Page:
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The unexamined Oscar party is not worth having - Not Prince Hamlet, nor was meant to be
rollick
rollick
The unexamined Oscar party is not worth having
Oscar parties are weird. At least, ours is. We throw it almost every year at Cass’ parents’ place, a split-level that can accommodate two separate parties: Us and 20 or so of our friends in the couch-and-chair-crammed TV room with the wall projector, and Cass’ parents and their friends and relatives upstairs with a giant flatscreen. It involves a ton of prep, what with me making and displaying enough food to keep dozens of people going for five hours, and Cass writing up the second TV and designing and printing and collecting ballots and coming up with prizes. But then the actual party itself is an exercise in immobility. Almost no one really mingles. There are wisecracks and conversations, but since we’re all pinned to specific chairs and couches, everyone talks with the little group nearest to them. We had guests last night who are friends of mine who I was happy to see, but I barely spoke to them at all.

Last night we had somewhere around 35 people, not counting the neighborhood kids who sequestered themselves in the kitchen to draw and color, or the one wiggly toddler who really wanted to be exploring the house. And this year I noticed more than ever how the ones in the basement formed their own separate parties. My party consisted of our work liveblog and the people immediately behind and in front of me. Cass, on the other side of the room, was at a different party altogether, with a different group of people, plus ballot-grading duty to distract him. There was a small party of co-workers and former co-workers in the back row, and I’m not sure they associated with anyone else, though I did come back to check up on them midway through the ceremony. I visited the outpost of Upstairs a few times. But given that when people first came in, I was running around pulling things in and out of the oven, there were people at our party for five hours whom I maybe said five words to.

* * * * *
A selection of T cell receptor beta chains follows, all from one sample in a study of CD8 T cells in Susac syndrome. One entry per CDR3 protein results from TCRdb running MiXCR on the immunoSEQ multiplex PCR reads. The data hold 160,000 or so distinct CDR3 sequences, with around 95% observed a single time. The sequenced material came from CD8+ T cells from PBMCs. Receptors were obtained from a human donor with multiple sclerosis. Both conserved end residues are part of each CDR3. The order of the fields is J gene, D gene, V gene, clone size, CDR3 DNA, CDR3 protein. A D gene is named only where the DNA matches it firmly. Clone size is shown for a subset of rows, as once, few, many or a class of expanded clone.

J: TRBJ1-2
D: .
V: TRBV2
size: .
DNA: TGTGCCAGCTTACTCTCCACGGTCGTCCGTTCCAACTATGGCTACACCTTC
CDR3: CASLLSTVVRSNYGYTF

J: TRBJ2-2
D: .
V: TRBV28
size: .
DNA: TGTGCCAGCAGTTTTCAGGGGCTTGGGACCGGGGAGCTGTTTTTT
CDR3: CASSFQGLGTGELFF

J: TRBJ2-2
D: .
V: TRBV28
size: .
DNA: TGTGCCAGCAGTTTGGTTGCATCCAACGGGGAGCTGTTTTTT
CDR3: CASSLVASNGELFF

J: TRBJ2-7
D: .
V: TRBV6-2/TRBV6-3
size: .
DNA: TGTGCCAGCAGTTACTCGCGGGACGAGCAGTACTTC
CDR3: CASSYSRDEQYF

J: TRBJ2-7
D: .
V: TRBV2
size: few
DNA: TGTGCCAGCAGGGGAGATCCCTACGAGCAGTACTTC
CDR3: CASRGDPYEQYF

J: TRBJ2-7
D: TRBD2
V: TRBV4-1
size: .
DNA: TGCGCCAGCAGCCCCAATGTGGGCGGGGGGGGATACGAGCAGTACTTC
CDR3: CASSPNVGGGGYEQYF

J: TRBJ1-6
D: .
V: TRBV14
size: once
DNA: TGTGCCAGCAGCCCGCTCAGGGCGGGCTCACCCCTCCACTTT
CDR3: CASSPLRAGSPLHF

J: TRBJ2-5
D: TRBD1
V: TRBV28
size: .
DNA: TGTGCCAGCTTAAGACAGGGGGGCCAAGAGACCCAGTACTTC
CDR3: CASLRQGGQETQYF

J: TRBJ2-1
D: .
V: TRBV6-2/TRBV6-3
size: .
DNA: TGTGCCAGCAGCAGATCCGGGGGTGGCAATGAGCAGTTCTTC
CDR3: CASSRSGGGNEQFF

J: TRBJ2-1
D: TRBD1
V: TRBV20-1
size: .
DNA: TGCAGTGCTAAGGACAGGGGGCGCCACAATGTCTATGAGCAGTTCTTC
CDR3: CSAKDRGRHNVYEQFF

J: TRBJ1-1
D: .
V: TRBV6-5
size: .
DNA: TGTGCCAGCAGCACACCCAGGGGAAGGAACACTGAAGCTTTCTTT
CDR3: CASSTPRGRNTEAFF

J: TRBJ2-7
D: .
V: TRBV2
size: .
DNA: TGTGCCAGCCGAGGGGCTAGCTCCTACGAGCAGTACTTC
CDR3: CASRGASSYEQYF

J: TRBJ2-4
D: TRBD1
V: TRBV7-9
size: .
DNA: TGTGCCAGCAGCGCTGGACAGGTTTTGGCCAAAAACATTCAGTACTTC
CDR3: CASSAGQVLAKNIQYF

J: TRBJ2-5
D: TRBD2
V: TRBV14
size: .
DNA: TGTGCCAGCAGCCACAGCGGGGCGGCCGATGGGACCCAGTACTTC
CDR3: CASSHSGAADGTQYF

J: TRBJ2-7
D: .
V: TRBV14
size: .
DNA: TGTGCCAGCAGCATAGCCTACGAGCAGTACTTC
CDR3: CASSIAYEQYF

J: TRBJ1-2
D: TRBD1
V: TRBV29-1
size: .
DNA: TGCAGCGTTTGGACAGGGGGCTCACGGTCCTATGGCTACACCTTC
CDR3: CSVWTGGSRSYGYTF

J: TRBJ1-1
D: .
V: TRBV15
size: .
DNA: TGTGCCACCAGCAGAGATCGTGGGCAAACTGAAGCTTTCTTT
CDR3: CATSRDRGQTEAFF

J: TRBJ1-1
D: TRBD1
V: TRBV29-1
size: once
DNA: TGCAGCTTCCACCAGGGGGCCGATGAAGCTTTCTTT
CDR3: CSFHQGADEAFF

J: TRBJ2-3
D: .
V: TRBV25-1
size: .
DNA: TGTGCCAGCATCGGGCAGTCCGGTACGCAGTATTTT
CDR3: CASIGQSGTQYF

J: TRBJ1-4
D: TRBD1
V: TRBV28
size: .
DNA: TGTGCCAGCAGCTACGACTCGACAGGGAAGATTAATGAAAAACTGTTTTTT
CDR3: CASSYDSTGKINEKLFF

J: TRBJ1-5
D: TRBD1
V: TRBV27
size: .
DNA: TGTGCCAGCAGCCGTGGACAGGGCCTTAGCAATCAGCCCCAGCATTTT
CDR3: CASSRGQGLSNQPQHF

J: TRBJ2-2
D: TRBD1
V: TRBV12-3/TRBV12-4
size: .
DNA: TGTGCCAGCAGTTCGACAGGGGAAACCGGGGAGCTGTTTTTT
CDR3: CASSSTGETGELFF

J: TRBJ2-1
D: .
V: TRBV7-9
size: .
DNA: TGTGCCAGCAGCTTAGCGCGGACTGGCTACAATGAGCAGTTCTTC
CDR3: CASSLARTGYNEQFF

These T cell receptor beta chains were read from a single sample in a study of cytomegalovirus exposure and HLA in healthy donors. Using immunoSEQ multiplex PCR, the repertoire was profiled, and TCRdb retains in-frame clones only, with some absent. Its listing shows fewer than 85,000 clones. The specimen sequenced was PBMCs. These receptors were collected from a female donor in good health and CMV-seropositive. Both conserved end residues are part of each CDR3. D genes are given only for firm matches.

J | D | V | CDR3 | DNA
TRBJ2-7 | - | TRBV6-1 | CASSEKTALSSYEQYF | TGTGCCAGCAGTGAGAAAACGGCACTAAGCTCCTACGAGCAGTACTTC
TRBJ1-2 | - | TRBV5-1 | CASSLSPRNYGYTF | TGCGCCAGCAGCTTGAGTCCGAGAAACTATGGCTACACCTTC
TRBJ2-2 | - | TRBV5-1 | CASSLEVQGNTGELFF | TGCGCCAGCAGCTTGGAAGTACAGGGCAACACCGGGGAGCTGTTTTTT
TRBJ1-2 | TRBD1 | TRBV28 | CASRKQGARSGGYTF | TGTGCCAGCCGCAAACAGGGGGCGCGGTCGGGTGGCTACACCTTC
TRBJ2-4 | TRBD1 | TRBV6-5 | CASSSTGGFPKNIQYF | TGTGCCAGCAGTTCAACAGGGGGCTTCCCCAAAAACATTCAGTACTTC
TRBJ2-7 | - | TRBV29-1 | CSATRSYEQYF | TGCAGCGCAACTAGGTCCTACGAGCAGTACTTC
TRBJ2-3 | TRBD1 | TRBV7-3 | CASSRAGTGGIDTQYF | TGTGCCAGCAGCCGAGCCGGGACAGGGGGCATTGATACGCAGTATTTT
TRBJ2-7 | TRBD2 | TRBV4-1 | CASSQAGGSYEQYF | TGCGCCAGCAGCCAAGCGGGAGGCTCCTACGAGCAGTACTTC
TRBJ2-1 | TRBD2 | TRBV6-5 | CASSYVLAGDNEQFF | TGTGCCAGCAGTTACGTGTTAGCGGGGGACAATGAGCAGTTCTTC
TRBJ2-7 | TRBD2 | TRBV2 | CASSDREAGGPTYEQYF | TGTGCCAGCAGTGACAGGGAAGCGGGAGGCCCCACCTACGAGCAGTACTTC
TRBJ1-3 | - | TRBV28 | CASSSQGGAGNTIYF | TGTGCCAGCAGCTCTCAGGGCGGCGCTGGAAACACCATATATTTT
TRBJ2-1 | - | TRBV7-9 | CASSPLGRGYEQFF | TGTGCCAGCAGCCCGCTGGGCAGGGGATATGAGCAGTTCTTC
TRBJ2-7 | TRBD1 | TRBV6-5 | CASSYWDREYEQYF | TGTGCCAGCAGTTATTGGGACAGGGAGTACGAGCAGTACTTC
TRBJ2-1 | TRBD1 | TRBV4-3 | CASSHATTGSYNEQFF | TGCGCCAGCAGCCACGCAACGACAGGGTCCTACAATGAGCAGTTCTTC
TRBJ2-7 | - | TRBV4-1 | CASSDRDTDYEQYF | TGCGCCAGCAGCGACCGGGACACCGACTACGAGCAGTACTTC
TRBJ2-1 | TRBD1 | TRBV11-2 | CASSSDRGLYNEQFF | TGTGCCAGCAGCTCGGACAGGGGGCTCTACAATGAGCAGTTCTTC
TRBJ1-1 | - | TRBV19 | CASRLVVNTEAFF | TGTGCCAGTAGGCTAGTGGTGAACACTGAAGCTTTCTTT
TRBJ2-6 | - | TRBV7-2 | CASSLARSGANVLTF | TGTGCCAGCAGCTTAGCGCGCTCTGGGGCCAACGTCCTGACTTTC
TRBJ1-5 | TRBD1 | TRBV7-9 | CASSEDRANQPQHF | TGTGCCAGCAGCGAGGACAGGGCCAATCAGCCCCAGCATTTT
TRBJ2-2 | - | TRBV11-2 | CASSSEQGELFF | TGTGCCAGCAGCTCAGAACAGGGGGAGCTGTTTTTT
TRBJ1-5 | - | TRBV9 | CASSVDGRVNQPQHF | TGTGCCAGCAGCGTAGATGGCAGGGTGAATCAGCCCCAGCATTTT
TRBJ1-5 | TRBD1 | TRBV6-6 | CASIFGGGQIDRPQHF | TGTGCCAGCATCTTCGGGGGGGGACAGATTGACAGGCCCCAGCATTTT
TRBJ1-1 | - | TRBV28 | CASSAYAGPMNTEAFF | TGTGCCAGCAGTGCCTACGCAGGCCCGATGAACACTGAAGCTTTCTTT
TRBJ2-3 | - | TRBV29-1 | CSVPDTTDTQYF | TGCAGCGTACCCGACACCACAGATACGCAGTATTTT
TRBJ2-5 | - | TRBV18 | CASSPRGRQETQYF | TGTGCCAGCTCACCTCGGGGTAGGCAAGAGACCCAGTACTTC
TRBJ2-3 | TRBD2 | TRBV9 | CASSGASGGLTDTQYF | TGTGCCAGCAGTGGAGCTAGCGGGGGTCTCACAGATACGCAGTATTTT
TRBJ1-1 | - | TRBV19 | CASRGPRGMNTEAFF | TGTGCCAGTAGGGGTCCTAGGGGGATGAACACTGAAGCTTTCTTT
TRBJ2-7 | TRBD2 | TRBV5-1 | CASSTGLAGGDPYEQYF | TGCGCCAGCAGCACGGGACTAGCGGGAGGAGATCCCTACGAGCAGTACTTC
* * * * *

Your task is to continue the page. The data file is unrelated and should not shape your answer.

And usually by hour five, people are tired and ready to be gone, so the second the last award is announced, people are out the door. Given that most parties feature lingering and chatting and a few tail-end stragglers and sometimes 4 a.m. conversations, I’m always a little amused and surprised by how quickly 35 people can retrieve 15 Tupperware containers and 35 coats and 70 shoes and get themselves out the door. This year one of our Oscar-tabulation winners was out the door so fast, he didn’t learn that he’d won until he returned half an hour later for something he’d dropped.

So my experience of the Oscars is always a day of baking, two hours of setup, a blur of Hello-your-coats-go-here-the-food-is-here-the-booze-is-here-help-yourself, a blur of online and offline witticisms, a blur of bye-thanks-for-coming-hope-you-had-fun, and then a social hangover that feels like “What just happened?” In spite of watching the whole thing, I often look at the results in the news the next morning and think “That won? Really? Huh.”

I hope everyone enjoyed themselves at our seven different Oscar parties in the same room.

I'm-a feelin': busy busy

4 people still haven't weakened / Isn't it a great life?
Comments
muckefuck From: muckefuck Date: February 25th, 2013 06:12 pm (UTC) (Link)
Not as much as I enjoyed following the Onion on Twitter. Must be a great day to come to the office, huh?
rollick From: rollick Date: February 26th, 2013 08:00 am (UTC) (Link)
We weren't particularly effected, though it was a bad day for our phone-answering receptionist.
lcohen From: lcohen Date: February 25th, 2013 08:47 pm (UTC) (Link)
i hung out with the back row, fwiw. and had lovely time--thank you!
insidian From: insidian Date: February 26th, 2013 05:03 pm (UTC) (Link)
I had a great time! Stole Bob's chair and everything.

The problem with the Oscars is that it's on a "school" night, and most folks need to break for the door ASAP to get in some sleep. Now, if it were on a Saturday or Friday, I think you'd have a lot more milling about, post-party. I know I'd stick around and have a "what the WHAT?" gabfest if I didn't have to wake up a few hours after the end of ceremonies.
4 people still haven't weakened / Isn't it a great life?